[extropy-chat] Two Errors: Intelligent Design and "Progress"
robert.bradbury at gmail.com
Sun Jan 22 11:59:54 UTC 2006
I read this note a few weeks ago and found the arguments weak.
"Crucially, the general trend toward greater complexity in earthly life is
not the result of some *direction* to evolution; it's the result of random
drift taking place in the absence of mass extinctions."
Actually that isn't true. There are at least two "directions to evolution"
that I can think of. The first is towards a direction of greater
survivability. There is a second direction which seems to be to increase
the rate of evolution "when necessary".
The direction towards greater survivability can clearly be seen in both the
development of flight and the development of intelligence. Both enhance the
chances of the survival of the species (and its genes). If one looks at
everything from the development of the E. coli SOS response to the
development of the nucleus, chromosomes and sex it looks like evolution has
two competing priorities. First, "if its not broke don't fix it". This is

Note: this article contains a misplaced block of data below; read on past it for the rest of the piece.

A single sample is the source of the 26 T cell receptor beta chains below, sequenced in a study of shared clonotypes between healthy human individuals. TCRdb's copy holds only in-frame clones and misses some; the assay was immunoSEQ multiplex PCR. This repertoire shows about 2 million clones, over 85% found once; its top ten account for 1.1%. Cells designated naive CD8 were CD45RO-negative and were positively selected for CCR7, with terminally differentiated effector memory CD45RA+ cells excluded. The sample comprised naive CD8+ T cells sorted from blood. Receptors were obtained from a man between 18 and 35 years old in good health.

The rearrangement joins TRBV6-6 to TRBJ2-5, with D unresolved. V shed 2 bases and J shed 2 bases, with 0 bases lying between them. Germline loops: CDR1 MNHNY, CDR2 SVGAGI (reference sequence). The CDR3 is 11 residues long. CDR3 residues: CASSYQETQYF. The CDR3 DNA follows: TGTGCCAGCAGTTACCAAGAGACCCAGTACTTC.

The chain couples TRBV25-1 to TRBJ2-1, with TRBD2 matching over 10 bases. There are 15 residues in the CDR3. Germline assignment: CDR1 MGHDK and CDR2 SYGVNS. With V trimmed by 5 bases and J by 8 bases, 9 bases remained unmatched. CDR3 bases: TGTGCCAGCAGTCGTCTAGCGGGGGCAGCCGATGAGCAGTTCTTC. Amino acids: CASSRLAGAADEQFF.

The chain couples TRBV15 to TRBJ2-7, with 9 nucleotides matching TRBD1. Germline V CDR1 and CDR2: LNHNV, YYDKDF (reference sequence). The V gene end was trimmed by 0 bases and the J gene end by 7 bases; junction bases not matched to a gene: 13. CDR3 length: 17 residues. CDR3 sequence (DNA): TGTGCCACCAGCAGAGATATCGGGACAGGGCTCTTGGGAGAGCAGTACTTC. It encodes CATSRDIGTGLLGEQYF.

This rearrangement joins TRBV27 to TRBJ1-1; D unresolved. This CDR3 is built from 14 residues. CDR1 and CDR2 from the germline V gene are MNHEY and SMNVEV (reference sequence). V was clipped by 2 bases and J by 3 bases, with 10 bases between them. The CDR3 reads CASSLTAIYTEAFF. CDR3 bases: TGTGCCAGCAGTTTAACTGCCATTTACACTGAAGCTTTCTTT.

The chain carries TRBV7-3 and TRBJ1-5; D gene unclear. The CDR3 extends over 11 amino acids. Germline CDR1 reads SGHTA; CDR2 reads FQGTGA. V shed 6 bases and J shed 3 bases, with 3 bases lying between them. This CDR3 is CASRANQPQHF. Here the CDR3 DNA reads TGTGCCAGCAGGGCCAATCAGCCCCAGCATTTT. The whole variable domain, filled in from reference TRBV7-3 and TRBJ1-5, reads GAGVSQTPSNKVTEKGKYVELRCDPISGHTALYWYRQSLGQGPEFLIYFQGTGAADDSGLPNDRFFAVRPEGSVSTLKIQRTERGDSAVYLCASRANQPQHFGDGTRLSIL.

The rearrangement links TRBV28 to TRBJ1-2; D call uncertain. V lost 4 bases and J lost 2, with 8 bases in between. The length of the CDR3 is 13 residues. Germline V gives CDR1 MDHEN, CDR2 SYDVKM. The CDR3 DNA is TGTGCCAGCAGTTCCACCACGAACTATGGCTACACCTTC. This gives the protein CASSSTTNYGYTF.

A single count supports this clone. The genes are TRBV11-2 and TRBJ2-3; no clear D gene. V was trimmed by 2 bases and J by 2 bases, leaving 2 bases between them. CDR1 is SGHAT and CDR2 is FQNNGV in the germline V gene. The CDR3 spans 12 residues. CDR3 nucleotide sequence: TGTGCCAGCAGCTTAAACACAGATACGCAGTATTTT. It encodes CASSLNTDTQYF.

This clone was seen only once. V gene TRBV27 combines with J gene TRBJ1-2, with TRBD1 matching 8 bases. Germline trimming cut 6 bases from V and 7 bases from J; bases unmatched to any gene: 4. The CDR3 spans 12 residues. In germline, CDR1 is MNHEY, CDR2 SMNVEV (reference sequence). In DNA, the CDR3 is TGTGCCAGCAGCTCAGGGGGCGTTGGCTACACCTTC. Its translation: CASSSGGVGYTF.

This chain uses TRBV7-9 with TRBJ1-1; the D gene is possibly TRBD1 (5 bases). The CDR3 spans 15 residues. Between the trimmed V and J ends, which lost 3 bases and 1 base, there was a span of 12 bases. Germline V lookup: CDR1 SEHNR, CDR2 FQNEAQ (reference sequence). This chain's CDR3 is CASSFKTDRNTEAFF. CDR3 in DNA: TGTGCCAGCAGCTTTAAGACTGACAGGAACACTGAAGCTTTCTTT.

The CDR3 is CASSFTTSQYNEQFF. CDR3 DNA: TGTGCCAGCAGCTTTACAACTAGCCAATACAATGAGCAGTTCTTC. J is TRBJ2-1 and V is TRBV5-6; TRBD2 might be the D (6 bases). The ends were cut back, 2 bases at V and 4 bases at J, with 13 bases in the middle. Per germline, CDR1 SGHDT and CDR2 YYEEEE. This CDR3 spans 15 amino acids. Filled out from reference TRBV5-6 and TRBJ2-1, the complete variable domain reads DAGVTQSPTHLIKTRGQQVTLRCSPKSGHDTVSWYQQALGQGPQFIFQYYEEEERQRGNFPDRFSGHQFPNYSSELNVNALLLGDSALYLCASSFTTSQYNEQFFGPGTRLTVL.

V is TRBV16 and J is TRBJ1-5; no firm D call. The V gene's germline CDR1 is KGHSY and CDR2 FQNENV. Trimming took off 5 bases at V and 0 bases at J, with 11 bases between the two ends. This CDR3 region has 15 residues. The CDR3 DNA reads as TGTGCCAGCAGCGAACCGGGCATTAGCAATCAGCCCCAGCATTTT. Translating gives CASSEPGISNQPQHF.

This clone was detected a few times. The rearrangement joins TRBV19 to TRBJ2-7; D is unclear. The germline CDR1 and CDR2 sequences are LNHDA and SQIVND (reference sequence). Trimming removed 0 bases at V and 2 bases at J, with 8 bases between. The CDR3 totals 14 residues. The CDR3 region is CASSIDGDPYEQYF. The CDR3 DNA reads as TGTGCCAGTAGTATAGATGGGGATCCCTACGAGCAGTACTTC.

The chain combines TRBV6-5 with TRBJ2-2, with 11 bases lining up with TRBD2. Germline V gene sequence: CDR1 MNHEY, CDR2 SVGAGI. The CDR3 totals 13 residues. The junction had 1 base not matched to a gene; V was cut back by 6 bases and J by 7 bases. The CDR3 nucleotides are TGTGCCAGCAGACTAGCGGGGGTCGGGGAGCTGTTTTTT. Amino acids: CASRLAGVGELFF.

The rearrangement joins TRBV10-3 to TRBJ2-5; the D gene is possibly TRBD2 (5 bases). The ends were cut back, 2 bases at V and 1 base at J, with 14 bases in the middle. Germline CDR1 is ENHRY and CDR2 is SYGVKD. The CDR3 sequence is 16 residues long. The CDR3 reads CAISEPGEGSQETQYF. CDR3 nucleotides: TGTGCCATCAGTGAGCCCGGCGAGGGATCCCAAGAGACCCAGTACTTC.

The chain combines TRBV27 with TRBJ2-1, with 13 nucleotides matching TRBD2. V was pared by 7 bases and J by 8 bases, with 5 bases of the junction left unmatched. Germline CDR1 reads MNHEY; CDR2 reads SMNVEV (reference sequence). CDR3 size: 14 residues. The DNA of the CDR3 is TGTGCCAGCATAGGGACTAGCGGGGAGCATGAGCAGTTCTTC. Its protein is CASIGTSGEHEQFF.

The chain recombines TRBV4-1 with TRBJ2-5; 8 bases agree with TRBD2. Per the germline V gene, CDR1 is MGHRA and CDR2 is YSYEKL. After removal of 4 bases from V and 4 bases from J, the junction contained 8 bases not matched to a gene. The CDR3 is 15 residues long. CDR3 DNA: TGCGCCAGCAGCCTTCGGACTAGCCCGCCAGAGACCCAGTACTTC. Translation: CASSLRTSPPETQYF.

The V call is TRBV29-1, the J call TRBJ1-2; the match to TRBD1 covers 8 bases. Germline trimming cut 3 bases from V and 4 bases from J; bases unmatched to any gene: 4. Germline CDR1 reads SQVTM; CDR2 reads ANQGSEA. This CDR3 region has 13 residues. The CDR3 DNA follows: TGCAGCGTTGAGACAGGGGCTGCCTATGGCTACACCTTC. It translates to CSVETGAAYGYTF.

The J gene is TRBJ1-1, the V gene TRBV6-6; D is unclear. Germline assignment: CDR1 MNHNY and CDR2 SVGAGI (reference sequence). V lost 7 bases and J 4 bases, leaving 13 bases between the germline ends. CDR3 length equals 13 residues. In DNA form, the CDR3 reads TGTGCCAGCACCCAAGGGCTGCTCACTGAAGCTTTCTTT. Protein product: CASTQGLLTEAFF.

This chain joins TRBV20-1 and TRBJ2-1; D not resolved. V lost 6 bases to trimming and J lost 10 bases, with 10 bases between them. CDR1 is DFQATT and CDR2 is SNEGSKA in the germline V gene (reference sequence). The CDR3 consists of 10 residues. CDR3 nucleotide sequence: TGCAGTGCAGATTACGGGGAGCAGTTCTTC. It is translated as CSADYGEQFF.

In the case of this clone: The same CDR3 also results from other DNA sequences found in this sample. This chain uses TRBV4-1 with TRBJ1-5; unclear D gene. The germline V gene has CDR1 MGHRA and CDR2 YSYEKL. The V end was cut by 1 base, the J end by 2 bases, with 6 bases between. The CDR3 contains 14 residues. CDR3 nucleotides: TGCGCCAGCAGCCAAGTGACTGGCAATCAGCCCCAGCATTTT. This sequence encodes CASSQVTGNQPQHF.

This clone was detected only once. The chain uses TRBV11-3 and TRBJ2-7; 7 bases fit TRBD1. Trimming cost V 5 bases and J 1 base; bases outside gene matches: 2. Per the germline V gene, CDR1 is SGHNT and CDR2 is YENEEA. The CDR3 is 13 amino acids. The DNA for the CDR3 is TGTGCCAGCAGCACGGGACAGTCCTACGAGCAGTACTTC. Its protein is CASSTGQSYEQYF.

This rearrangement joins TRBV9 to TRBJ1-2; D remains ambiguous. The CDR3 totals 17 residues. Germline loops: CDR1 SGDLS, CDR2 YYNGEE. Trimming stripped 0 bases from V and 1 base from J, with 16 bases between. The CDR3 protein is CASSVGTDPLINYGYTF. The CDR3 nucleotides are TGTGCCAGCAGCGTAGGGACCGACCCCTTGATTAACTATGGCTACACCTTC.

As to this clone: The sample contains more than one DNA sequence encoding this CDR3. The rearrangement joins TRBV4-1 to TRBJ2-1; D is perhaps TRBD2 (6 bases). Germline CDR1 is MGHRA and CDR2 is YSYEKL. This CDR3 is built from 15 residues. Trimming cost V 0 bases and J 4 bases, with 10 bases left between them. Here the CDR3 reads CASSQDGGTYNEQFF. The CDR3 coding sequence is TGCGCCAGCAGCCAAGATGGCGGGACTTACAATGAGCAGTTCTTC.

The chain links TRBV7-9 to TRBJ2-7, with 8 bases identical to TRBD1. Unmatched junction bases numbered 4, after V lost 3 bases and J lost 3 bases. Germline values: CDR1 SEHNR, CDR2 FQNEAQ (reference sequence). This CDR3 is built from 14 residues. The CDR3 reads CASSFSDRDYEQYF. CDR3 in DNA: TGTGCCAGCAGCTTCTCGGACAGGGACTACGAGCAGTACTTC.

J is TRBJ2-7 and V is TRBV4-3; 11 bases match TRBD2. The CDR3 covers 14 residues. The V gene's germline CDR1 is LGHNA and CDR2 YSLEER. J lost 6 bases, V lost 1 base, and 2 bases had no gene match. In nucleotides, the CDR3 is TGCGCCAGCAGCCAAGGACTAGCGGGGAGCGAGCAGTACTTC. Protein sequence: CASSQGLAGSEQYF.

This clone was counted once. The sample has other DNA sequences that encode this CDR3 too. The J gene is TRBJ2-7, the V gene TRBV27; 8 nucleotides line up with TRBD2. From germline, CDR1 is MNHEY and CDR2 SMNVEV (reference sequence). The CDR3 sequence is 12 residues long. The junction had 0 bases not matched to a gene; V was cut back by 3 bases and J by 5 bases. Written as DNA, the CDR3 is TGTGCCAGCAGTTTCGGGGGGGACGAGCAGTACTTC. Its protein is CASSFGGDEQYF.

why the SOS response isn't turned on by default in E. coli. (The SOS
response allows hypermutation and takes place when E. coli is stressed --
presumably the stress indicates a situation where the genome may not survive
and the only solution may be to rapidly evolve a better genome.) That leads
to the second direction which is to detect cases where the genome may be
"maladapted" and evolve it quickly. Things like chromosomes and sex allow
for genome redundancy (not generally present in prokaryotes) so you can vary
things and have a backup copy. They also allow you to mix and match gene
sets with the possibility of creating a new species perhaps better suited
for different environments.
Influenza is a great example of a rapidly evolving species due to its
multiple "chromosomes" that doesn't care about genome redundancy --
presumably because it is always up against an adapting immune system trying
to eliminate it. HIV is an example of a rapidly evolving species with a
built in strategy of hypermutation assuming that some small percentage of
the copies will survive. Viruses can get away with such strategies because
they aren't paying most of the cost of making genetic copies. More complex
organisms from bacteria up to mammals have to take into account the high
investment costs of creating a copy. If the copy fails, the investment is
completely wasted. This may be one reason for the development of
intelligence -- the creation and selection of survival strategies
(behaviors) is taking place in software rather than hardware.
Ideas are cheap -- maybe thats why we have so many stupid ones floating
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